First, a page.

June 16, 2002
June 16, 2002
June 19, 2002
7.1146.1 - 7.1146.11
Main Menu Session 3563
The Engineering Economics Case Study at Greenfield Coalition Francis E. Plonka, Diane M. Schuch-Miller, Syed Khusro Azmat, Pratap S. Murthy, Snehamay Khasnabis, R. Darin Ellis Wayne State University/Greenfield Coalition/Wayne State University/ Wayne State University/Wayne State University/Wayne State University
Abstract -The Greenfield Coalition (GC) located at the Focus:HOPE Center for Advanced Technologies (CAT) and funded by the National Science Foundation (NSF) offers a Manufacturing Engineering Program that integrates academic work with manufacturing skills learned in the workplace. Engineering Economics has been designed as an eight-module, three- credit course. The first seven modules present the basic fundamentals necessary to make investment decisions. The purpose of this paper is to describe the eighth module, which requires students to demonstrate their understanding of the principles on a real life engineering investment analysis case study. The case study deals with the manufacturing of pulleys involved in the balancing operation of machine components. Because of some malfunctioning in the balancing operation, the manufacturer is faced with a high percentage of scrap. The analysis involves the identification and evaluation of alternate strategies for meeting a projected market demand, as specified in probabilistic terms, leading to the recommendation of a specific strategy. A decision tree was developed depicting various alternatives along with their respective returns. Additionally, a sensitivity analysis is presented to demonstrate the possible impact of changes in crucial variables on the final recommendations. The case study is web-enabled, providing the learner a virtual environment in which to explore many resources impacting investment decisions. Resources include: scrap reports, pricing data, process charts, interviews with key production and engineering personnel, among many others. Learners must sort through these data, define the problem, and propose a solution which is supported by a financial analysis.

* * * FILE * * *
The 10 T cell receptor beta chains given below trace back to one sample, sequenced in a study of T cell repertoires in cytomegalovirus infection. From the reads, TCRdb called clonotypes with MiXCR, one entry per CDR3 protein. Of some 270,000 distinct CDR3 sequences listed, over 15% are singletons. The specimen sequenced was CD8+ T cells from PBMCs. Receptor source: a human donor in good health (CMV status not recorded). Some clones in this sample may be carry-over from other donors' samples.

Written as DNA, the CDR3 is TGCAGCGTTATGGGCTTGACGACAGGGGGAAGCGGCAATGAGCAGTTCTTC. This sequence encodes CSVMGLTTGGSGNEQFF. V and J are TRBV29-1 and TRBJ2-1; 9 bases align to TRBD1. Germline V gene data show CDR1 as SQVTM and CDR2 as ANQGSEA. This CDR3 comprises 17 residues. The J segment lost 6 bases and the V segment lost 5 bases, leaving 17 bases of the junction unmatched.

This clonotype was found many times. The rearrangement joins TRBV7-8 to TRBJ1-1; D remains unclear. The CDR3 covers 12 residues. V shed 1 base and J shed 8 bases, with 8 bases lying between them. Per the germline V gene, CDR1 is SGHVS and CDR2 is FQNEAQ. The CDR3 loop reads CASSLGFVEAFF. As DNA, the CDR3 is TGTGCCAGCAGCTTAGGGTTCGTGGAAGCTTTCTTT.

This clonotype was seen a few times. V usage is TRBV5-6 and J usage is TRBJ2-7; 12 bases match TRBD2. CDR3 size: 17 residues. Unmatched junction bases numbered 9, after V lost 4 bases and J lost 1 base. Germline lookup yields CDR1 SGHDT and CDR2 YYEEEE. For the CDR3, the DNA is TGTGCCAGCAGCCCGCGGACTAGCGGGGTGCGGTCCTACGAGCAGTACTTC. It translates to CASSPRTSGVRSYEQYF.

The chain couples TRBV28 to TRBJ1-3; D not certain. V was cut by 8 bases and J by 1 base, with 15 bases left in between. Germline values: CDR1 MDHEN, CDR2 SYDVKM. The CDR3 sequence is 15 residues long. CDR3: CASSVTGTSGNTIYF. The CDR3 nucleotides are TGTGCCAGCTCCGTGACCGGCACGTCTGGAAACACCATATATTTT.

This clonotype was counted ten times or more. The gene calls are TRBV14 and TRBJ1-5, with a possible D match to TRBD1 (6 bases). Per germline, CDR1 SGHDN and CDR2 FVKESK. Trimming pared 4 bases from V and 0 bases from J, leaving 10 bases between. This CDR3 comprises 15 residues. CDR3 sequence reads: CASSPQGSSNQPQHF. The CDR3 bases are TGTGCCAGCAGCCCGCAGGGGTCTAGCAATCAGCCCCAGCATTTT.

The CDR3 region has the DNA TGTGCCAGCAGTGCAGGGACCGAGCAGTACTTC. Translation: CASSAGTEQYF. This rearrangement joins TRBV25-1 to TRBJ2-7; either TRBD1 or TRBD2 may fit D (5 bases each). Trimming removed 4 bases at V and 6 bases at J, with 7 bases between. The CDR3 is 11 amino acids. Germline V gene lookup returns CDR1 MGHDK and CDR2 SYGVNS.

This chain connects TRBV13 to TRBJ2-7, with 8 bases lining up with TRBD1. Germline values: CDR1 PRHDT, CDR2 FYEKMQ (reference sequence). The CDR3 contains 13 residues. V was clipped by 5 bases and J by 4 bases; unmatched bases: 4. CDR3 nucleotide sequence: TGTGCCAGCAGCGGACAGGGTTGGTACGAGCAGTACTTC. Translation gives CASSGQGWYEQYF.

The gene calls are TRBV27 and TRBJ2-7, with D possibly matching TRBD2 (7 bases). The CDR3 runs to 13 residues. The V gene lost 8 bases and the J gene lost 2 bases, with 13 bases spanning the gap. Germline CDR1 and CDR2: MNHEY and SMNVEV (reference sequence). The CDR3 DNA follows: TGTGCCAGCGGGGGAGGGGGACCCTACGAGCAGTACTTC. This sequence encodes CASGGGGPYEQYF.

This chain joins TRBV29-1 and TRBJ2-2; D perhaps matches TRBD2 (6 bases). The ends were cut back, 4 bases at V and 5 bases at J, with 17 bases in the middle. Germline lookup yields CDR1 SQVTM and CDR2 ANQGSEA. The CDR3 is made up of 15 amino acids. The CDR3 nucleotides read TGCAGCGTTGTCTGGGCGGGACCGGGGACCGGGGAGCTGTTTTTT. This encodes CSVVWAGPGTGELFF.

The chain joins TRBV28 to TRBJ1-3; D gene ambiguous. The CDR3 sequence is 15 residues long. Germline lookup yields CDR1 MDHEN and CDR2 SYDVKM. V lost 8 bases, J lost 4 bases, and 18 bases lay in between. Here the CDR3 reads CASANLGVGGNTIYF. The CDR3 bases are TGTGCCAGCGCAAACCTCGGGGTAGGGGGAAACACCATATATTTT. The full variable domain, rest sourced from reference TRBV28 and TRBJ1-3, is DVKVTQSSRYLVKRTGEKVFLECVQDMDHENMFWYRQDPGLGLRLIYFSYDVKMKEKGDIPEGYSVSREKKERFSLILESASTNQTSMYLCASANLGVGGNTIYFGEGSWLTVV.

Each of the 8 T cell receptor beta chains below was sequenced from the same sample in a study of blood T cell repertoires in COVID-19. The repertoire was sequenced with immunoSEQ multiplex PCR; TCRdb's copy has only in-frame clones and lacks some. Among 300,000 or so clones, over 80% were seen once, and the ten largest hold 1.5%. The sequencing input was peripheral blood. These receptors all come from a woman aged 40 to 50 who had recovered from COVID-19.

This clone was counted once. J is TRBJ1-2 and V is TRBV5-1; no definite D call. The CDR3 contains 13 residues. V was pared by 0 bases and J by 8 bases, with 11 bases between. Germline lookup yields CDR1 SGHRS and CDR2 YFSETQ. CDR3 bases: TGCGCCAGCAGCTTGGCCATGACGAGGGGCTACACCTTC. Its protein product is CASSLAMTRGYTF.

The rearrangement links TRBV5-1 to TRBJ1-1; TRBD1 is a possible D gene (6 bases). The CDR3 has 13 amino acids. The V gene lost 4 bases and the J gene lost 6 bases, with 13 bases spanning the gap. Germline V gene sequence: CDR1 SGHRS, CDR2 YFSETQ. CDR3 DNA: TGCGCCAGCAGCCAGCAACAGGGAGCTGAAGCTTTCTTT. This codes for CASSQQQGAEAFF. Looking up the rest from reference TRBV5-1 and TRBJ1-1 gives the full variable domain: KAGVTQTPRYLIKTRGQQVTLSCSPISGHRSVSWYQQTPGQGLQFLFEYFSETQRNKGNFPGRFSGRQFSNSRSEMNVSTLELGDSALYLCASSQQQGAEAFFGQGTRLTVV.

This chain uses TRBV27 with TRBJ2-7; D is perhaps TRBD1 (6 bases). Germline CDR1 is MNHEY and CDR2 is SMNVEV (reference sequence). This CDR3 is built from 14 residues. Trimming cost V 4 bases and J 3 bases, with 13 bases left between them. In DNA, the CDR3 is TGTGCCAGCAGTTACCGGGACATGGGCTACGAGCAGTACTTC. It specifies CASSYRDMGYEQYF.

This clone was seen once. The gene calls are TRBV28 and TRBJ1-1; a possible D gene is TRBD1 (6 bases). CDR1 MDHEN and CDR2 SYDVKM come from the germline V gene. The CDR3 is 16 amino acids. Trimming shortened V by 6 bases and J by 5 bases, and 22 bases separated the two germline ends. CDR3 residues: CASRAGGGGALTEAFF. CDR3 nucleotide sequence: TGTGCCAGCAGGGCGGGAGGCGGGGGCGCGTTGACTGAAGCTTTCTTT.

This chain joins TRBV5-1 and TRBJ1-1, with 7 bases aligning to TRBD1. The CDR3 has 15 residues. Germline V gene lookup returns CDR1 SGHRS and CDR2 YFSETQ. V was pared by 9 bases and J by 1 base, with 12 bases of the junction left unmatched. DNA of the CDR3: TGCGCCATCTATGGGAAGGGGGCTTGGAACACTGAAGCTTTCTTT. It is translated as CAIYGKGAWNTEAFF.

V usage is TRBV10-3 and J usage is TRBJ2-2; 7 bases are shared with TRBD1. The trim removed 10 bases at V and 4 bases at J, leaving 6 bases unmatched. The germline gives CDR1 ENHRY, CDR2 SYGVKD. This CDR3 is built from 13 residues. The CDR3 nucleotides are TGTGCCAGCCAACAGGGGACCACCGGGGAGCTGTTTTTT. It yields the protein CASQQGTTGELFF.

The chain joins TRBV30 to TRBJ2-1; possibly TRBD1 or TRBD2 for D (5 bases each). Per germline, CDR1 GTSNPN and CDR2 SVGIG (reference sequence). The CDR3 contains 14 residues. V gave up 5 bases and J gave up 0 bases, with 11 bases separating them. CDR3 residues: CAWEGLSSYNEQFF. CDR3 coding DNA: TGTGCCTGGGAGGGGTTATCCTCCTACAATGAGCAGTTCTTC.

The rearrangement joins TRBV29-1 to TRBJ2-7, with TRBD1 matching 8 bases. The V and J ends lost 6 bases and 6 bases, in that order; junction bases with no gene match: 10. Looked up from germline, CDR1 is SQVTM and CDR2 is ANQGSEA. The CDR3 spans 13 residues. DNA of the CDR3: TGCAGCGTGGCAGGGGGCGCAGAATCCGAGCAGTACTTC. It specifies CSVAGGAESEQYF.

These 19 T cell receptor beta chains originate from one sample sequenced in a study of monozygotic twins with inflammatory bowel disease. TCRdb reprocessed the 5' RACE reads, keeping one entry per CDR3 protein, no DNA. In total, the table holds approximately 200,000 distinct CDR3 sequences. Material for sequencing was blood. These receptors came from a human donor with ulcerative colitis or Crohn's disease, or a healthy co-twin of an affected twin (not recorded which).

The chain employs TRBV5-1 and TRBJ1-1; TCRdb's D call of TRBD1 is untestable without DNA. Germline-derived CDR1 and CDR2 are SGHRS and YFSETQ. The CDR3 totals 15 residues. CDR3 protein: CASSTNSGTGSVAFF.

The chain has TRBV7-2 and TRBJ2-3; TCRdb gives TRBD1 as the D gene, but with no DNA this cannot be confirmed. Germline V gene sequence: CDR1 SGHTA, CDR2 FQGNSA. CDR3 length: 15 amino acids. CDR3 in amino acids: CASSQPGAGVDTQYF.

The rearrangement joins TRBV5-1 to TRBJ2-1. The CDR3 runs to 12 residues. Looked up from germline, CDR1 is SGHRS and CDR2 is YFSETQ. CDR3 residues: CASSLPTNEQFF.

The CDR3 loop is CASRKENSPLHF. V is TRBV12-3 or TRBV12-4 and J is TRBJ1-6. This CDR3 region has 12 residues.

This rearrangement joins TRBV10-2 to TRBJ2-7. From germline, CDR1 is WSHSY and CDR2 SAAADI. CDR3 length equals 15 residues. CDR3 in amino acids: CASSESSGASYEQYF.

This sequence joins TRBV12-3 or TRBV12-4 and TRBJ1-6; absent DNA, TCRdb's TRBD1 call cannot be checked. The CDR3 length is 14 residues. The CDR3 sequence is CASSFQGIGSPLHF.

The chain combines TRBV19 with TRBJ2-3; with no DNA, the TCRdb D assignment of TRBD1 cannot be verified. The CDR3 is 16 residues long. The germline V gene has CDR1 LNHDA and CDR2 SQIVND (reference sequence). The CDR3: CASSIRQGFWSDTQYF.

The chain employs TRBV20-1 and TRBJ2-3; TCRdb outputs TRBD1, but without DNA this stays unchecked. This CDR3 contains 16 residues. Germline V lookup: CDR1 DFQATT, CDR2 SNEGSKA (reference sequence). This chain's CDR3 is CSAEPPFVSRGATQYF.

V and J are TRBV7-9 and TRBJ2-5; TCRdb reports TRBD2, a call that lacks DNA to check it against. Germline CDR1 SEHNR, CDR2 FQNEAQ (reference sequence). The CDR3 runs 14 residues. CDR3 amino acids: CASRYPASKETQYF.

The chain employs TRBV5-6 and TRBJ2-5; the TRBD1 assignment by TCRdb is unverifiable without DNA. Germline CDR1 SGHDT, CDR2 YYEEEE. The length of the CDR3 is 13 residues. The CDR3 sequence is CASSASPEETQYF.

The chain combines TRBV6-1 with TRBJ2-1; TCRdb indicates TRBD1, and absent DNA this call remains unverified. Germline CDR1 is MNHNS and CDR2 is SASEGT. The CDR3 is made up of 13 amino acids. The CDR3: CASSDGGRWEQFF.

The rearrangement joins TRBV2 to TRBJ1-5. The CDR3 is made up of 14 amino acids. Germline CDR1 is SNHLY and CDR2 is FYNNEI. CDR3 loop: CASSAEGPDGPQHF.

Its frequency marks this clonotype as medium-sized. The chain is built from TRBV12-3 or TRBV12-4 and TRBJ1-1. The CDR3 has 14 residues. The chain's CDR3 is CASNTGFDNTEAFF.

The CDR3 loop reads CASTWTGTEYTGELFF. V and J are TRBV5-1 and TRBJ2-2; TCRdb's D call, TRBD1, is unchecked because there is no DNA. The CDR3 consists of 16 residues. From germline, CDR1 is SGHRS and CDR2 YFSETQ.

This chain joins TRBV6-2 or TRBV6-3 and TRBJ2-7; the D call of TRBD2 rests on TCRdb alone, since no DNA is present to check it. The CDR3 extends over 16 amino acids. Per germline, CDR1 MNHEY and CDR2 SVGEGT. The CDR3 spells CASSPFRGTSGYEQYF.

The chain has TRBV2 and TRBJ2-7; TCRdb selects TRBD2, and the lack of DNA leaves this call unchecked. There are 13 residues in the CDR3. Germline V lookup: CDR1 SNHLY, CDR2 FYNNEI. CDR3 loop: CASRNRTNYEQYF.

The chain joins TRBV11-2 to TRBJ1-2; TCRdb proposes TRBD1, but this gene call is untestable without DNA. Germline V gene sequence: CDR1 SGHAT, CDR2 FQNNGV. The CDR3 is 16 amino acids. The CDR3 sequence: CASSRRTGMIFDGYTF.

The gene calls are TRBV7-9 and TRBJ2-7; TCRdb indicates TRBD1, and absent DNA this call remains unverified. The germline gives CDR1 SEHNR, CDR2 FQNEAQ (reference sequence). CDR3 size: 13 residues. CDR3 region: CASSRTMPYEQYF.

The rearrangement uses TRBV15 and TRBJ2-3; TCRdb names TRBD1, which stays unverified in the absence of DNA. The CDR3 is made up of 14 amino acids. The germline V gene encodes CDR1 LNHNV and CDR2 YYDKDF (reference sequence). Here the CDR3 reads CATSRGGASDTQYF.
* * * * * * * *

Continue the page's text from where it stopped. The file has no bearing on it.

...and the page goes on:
The Need for Authentic Learning
Challenged with building a manufacturing engineering curricula that produces engineers who can problem solve and are ready to face real issues from the manufacturing engineering field, the Greenfield Coalition (GC) needed to develop a methodology for incorporating course contextual information and issues into all three of its degree programs. Furthermore, candidates at the Focus: HOPE Center for Advanced Technologies (CAT) have a unique learning environment whereby they work in a manufacturing environment in addition to attending classes. Manufacturing engineering students from other colleges and universities generally do not have the same opportunity. Therefore, GC devised a blended learning system including three components:
· Facilitated classroom activities and discussions, · Experiential assignments, where credit is granted for actual shop floor tasks and projects, and · Online interactivities and projects.
Proceedings of the 2002 American Society for Engineering Education Annual Conference & Exposition Copyright 2002, American Society for Engineering Education
Azmat, S., & Khasnabis, S., & Ellis, R. D., & Srinivasa Murthy, P., & Plonka, F., & Schuch-Miller, D. M. (2002, June), The Engineering Economics Case Study At Greenfield Coalition Paper presented at 2002 Annual Conference, Montreal, Canada. 10.18260/1-2--10305
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